(Alliance News) - Cairn Energy PLC has effectively seized Indian state-owned properties in Paris on Thursday, as the oil producer attempts to collect damages owed by the Indian government.
The Financial Times reported that a French court has authorised the Edinburgh-based oil producer's application for an asset freeze that would transfer ownership of 20 Paris properties, valued at over EUR20 million, from the Indian government to the company.
Cairn took this step after failing to receive the USD1.7 billion in damages, plus interest and costs, it was awarded at Dutch arbitration tribunal last December over a tax dispute with the Indian government.
The firm said it has identified USD70 billion in worldwide assets that it may attempt to seize as long as the Indian government refuses to pay.
Cairn showed its willingness to do so when it sued Air India in May.
The company filled a petition with courts in the Southern District of New York to confirm India's national carrier, Air India, can be "classified as an alter ego of the Indian state and thereby jointly liable for the arbitral award."
"The strategy is similar to that of US hedge fund Elliott Capital Management, which in 2012 seized an Argentine naval vessel in Ghana over a debt dispute. Cairn has even hired lawyer Dennis Hranitz, who worked on the Elliott dispute," added the FT.
The conflict began in 2014 when the Indian Income Tax Department launched a retrospective tax investigation into Cairn as it prepared to sell its final stake in its Indian subsidiary Cairn India Ltd.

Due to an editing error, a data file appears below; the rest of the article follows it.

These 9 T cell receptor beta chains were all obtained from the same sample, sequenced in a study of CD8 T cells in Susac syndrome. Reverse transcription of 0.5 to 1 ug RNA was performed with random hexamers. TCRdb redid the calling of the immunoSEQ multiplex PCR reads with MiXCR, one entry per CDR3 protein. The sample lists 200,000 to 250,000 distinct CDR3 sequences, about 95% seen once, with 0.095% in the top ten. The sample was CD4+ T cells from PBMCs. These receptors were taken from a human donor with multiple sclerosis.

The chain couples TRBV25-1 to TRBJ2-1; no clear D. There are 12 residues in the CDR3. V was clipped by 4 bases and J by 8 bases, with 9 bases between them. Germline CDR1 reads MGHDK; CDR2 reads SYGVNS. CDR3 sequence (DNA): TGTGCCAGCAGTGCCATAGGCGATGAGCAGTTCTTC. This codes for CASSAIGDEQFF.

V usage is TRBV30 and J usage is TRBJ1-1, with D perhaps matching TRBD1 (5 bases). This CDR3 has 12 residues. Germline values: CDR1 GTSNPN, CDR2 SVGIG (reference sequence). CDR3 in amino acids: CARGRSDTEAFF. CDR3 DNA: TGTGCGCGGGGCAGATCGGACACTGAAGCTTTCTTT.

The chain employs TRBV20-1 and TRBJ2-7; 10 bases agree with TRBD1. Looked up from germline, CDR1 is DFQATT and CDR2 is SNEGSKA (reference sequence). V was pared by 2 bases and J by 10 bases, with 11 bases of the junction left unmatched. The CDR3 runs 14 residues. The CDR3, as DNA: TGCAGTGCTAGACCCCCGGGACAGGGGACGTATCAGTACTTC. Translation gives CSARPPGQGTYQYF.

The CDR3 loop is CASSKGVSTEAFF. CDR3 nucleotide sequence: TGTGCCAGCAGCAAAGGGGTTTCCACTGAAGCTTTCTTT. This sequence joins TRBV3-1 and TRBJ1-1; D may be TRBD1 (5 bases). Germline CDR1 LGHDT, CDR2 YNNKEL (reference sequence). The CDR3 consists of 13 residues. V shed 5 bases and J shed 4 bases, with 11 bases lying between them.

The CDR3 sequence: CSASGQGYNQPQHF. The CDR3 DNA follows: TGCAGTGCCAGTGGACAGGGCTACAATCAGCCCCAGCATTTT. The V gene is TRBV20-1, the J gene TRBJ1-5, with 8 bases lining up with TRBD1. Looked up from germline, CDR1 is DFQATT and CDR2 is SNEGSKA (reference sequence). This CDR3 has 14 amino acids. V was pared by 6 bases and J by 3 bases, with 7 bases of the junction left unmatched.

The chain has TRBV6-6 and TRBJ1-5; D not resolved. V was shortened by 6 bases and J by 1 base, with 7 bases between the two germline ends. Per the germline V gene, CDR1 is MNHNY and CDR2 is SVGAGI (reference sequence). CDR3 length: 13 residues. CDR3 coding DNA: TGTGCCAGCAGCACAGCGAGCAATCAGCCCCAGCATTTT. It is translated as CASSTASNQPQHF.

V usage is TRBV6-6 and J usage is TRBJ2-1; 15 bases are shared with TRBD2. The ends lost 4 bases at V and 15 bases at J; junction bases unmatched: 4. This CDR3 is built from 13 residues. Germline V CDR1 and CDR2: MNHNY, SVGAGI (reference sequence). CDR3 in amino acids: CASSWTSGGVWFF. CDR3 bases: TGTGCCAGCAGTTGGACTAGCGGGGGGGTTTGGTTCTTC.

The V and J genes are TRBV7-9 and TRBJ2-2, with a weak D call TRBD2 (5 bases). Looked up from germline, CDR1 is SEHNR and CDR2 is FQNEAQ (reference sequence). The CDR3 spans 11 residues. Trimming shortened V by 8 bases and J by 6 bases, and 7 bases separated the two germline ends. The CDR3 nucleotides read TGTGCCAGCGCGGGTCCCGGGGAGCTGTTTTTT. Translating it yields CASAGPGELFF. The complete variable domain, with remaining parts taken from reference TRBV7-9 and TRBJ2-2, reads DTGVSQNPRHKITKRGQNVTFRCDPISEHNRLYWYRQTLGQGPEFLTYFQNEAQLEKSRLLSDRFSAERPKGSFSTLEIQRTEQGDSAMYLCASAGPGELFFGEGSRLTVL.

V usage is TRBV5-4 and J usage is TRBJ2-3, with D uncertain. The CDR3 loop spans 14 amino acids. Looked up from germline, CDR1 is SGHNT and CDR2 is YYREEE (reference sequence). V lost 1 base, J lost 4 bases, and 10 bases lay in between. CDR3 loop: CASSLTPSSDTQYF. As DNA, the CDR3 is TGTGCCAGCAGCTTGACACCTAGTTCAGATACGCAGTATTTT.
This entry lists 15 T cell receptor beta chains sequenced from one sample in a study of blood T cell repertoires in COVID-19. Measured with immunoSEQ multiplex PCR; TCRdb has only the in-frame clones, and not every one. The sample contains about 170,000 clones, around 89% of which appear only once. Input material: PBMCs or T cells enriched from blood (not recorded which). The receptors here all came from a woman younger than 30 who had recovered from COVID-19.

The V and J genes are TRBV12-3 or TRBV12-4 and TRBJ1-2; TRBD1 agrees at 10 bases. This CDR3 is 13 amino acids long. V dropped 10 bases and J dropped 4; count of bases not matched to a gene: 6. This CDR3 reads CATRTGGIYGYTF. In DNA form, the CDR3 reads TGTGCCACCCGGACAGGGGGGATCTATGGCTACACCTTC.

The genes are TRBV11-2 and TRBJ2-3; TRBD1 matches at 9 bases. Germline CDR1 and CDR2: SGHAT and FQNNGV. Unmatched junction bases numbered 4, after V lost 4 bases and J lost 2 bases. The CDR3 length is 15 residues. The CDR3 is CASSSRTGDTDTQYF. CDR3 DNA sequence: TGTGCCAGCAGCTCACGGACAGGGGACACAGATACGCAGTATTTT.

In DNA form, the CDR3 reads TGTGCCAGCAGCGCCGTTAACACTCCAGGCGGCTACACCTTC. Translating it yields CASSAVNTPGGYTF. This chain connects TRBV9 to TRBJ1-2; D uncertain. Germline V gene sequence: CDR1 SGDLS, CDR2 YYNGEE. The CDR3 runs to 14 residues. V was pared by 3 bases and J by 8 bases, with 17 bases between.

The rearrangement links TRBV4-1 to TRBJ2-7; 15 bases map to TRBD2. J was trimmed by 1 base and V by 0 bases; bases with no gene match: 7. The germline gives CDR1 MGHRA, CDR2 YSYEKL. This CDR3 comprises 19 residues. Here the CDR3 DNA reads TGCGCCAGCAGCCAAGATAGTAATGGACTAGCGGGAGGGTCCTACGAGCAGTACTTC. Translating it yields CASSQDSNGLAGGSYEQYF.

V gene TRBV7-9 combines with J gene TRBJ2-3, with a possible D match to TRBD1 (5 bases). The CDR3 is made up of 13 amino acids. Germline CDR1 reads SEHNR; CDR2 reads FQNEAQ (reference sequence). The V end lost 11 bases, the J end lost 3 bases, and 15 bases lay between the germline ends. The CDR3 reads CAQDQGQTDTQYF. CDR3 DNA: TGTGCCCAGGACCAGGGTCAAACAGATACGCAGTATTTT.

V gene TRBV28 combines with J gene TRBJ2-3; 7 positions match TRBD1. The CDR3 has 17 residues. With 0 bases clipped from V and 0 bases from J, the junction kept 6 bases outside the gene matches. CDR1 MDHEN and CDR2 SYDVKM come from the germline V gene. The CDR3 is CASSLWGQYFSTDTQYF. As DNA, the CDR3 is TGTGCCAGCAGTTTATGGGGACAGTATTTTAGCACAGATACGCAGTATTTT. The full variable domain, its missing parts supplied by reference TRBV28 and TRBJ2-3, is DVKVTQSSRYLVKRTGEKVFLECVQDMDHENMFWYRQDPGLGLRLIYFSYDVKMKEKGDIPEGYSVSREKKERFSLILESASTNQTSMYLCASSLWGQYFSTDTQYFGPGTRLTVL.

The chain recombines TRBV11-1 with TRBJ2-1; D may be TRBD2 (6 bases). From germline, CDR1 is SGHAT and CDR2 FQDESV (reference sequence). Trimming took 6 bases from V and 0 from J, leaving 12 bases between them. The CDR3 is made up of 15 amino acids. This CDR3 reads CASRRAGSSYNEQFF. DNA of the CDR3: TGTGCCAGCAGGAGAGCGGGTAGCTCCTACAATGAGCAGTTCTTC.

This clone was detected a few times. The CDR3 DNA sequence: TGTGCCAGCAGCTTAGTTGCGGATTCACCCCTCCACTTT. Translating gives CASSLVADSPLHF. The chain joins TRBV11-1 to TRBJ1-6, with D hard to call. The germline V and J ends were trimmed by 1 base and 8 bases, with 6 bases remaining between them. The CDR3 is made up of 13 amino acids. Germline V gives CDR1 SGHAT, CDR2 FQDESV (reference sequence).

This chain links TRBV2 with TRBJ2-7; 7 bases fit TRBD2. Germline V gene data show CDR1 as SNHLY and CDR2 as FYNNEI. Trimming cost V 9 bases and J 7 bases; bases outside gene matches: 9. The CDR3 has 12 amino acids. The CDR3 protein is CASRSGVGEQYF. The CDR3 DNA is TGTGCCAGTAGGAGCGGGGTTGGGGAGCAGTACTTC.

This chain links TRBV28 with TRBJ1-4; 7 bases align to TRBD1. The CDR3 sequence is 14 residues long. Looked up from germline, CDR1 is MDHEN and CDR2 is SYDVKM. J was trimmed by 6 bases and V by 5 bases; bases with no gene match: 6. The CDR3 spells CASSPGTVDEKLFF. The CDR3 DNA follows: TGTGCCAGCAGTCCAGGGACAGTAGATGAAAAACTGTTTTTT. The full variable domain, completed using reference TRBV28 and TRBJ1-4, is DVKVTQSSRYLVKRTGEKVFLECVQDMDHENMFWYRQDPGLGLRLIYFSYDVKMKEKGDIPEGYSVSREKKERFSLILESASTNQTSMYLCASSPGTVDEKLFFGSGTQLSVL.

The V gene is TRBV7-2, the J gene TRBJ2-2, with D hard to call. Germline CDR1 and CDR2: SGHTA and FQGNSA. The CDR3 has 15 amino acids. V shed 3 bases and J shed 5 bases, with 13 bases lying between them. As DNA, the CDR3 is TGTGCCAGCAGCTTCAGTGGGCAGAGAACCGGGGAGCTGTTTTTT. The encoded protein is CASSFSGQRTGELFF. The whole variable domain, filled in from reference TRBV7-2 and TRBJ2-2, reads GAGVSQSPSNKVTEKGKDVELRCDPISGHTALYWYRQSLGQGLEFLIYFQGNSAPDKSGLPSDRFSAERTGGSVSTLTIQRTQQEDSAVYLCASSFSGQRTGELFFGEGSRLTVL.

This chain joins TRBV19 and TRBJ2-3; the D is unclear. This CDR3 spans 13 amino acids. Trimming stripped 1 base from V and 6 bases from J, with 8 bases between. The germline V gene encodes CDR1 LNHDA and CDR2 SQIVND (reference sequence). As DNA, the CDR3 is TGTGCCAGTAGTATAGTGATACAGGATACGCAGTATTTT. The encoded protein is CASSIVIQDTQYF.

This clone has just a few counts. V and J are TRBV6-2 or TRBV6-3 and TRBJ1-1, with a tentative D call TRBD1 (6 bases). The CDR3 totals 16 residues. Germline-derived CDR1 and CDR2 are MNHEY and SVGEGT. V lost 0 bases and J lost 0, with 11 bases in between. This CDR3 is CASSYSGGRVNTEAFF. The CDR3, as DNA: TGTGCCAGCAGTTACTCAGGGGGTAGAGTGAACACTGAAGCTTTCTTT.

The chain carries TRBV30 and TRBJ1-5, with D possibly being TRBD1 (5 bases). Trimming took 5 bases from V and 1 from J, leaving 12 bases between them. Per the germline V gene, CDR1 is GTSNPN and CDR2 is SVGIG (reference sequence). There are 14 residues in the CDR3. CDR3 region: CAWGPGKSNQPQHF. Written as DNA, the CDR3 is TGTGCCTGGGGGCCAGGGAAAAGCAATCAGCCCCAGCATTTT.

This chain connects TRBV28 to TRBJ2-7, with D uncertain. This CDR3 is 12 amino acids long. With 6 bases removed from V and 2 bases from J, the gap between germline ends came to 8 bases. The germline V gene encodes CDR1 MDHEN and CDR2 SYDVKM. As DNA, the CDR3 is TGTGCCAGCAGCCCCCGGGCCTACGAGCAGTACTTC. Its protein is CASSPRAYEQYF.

As a result, the oil firm was restricted from selling its 10% stake in Cairn India. The Indian Income Tax Department then sold the majority of Cairn's shareholding, collecting the proceeds and dividend payments.
Cairn said that this: "had a major detrimental impact on international shareholders, as well as the company" which "had to sell assets, postpone major investments and make a substantial reduction to its workforce."
The energy company currently has a market capitalisation of just GBP752 million and 180 employees.
Cairn raised proceedings in 2015, under the UK-India Bilateral Investment Treaty, and was awarded damages in December 2020.
In March, the Indian government petitioned the court to set aside the arbitration award.
According to the FT, analysts in New Delhi have identifies a pattern of refusal to acknowledge errors from the current Indian government under Narendra Modi, suggesting that the government will perceive any payout as a "tacit acknowledgement of wrongdoing".
On Thursday, a Cairn spokesperson said: "Our strong preference remains an agreed, amicable settlement with the Government of India to draw this matter to a close, and to that end we have submitted a detailed series of proposals to them since February this year. However, in the absence of such a settlement, Cairn Energy must take all necessary legal actions to protect the interests of its international shareholders."
Shares in Cairn were trading up 0.9% at 151.40 pence each in London on Thursday morning.
By Scarlett Butler; firstname.lastname@example.org
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